Police Officers in the UK are given powers which allow them to arrest a person without a warrant, provided that certain criteria are met.
Police Officers are allowed to use "reasonable force" in carrying out their duties, specifically when using their powers of arrest, however their actions must be lawful, proportionate and necessary.
These actions must also satisfy a two stage test before an arrest is made. This test is known as the Necessity Test and derives from the case of Hayes v Chief Constable of Merseyside Police.
- The officer must have reasonable grounds to suspect an offence has been committed and that the person has committed or attempted to commit it.
- She must have reasonable grounds for believing that the person's arrest is necessary to: -
a) Ascertain the persons name.
b) Ascertain the persons address.
c) Prevent physical harm to self or another or suffering physical injury.
d) Prevent loss of or damage to property.
e) Prevent an offence against public decency.
f) Prevent an unlawful obstruction of the highway.
g) Protect a child or vulnerable person.
h) Prevent any prosecution being hindered by the disappearance of the person in question.
i) Allow a prompt and effective investigation of the offence or of the conduct of the person in question.
The officer must choose at least one of these reasons for an arrest to be lawful. The reasons for the arrest must be explained to the suspect so that they understand why they have been deprived of their liberty and why they have been arrested.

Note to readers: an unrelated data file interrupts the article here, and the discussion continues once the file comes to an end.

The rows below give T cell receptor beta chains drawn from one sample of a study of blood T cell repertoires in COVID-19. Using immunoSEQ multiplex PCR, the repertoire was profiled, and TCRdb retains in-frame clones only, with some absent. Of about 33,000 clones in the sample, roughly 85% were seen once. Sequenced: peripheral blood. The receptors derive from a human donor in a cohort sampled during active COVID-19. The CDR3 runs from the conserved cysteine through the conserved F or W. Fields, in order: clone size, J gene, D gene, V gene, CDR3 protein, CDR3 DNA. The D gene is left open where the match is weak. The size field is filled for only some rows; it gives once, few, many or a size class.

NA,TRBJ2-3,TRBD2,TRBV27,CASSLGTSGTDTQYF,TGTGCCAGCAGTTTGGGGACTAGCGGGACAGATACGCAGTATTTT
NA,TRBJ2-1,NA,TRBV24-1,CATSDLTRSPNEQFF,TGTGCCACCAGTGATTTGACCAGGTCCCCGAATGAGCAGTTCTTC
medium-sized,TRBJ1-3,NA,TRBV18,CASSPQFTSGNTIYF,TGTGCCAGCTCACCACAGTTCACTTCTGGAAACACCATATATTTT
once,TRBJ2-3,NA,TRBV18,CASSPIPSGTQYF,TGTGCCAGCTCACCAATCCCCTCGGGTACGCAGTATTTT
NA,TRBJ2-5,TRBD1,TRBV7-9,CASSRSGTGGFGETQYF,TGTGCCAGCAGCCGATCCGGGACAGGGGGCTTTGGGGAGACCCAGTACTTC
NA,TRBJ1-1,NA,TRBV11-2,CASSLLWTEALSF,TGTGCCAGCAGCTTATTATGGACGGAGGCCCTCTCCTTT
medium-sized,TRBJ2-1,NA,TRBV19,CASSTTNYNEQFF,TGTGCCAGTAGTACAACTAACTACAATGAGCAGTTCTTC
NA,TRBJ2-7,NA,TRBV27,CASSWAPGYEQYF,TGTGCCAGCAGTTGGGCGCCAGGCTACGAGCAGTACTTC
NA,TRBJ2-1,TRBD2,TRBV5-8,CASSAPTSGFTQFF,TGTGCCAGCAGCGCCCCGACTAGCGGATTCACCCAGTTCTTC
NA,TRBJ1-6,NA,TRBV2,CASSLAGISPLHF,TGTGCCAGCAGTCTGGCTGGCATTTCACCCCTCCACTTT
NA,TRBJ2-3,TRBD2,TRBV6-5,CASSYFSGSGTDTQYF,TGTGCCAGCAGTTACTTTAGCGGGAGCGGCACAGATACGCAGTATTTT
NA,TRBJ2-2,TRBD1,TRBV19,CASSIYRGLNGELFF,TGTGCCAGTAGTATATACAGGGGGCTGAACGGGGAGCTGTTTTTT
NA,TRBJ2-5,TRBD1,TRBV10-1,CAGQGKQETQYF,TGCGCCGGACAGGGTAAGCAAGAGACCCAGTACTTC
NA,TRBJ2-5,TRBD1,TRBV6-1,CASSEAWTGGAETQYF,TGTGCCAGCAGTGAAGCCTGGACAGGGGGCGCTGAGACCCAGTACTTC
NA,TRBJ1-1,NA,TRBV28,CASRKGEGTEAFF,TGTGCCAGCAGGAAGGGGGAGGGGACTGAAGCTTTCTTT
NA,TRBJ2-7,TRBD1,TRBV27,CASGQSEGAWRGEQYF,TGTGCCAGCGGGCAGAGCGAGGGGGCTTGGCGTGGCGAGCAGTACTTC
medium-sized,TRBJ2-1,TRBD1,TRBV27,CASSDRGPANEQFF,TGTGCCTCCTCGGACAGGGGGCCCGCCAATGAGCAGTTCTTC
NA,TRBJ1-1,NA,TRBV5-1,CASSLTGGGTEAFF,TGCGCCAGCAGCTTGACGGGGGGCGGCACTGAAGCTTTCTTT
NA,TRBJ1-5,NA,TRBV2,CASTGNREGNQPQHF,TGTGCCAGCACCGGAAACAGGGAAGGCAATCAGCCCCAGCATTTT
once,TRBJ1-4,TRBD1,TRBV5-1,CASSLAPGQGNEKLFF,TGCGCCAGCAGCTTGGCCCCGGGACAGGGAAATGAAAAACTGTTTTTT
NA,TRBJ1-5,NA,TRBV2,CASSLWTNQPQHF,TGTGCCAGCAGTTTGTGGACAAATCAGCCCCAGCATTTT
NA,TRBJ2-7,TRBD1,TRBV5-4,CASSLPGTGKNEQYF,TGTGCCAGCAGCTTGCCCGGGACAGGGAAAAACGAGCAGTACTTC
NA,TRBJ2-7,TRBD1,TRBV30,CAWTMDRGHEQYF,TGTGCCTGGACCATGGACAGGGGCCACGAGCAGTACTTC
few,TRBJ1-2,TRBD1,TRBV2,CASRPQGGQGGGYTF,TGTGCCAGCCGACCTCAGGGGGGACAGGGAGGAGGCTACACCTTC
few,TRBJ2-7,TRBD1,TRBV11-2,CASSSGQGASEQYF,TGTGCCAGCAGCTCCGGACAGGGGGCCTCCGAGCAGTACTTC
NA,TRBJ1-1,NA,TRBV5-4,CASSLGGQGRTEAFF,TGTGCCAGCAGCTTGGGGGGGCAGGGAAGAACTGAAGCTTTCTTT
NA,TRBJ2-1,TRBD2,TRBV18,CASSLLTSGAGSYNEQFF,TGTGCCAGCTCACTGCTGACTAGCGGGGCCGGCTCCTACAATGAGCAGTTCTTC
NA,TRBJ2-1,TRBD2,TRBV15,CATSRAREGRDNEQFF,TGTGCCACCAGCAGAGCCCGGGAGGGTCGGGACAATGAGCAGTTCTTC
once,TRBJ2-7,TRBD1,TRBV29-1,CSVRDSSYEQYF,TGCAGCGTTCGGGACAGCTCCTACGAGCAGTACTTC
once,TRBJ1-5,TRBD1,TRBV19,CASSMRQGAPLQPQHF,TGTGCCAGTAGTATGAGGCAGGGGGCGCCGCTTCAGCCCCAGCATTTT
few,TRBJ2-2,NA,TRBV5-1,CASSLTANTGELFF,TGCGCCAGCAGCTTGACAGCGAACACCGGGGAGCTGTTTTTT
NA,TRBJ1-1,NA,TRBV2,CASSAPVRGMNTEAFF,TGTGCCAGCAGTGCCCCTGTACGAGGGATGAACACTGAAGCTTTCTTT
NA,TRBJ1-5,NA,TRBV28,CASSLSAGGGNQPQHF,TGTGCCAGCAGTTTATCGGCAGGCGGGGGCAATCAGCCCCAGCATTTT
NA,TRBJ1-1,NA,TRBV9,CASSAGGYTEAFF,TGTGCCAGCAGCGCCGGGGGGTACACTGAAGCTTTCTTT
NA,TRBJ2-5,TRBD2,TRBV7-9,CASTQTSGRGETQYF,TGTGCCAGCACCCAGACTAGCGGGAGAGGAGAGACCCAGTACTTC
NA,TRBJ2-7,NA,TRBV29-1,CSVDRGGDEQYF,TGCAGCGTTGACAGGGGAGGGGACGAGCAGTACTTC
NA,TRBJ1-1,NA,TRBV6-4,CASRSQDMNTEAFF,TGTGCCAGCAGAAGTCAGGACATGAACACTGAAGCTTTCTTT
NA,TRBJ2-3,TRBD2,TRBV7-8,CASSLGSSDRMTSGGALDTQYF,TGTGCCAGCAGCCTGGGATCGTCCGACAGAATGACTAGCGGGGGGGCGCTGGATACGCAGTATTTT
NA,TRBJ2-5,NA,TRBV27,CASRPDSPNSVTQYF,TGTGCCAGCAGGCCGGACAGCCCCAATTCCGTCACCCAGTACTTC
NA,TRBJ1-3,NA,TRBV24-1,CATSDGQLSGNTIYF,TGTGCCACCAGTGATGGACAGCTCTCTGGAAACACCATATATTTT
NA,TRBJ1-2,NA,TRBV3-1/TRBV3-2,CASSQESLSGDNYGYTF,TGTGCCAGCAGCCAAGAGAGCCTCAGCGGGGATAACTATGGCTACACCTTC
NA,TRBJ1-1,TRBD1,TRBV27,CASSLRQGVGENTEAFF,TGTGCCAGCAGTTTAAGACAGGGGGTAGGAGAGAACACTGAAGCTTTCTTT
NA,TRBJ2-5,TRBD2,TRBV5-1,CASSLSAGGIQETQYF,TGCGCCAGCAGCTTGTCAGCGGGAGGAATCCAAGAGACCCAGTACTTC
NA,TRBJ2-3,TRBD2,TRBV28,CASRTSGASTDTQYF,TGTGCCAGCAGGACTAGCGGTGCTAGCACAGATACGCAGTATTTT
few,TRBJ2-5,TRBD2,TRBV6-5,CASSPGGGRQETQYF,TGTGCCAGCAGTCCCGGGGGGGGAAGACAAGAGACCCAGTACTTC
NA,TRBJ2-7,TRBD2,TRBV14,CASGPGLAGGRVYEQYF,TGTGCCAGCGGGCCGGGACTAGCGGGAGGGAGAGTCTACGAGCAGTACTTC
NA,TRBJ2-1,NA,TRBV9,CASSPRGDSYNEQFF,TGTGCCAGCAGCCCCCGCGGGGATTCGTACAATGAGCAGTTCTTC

The arrest and detention of a person by the Police is a serious step, as it deprives a person of their liberty. It may also cause distress and upset to the arrested person along with their families. It is for these reasons that the police powers and responsibilities are regulated by statue and should these powers be abused, it is every citizen's right to challenge the actions of the police and to hold them accountable.
One such way is to seek damages (compensation) from the Chief Constable of the relevant police force. This was done in the recent case of Stewart & Chergui v The Commissioner of Police of the Metropolis which involved the wrongful arrest of a person together with their being handcuffed and detained. The Court awarded the Claimant damages of £1,300 for the wrongful arrest, detention and handcuffing. There was no use of excessive force in this case and had there been, damages awarded would have been even higher. Also in this case, a minor (person under 18 years of age), who was wrongfully arrested and handcuffed in a public place, was awarded £500.
If you believe you have been wrongfully arrested, handcuffed and/or detained, you may have a claim against the police. Our experienced legal team are available to offer advice and guidance on these matters and to determine if you have a claim against the police.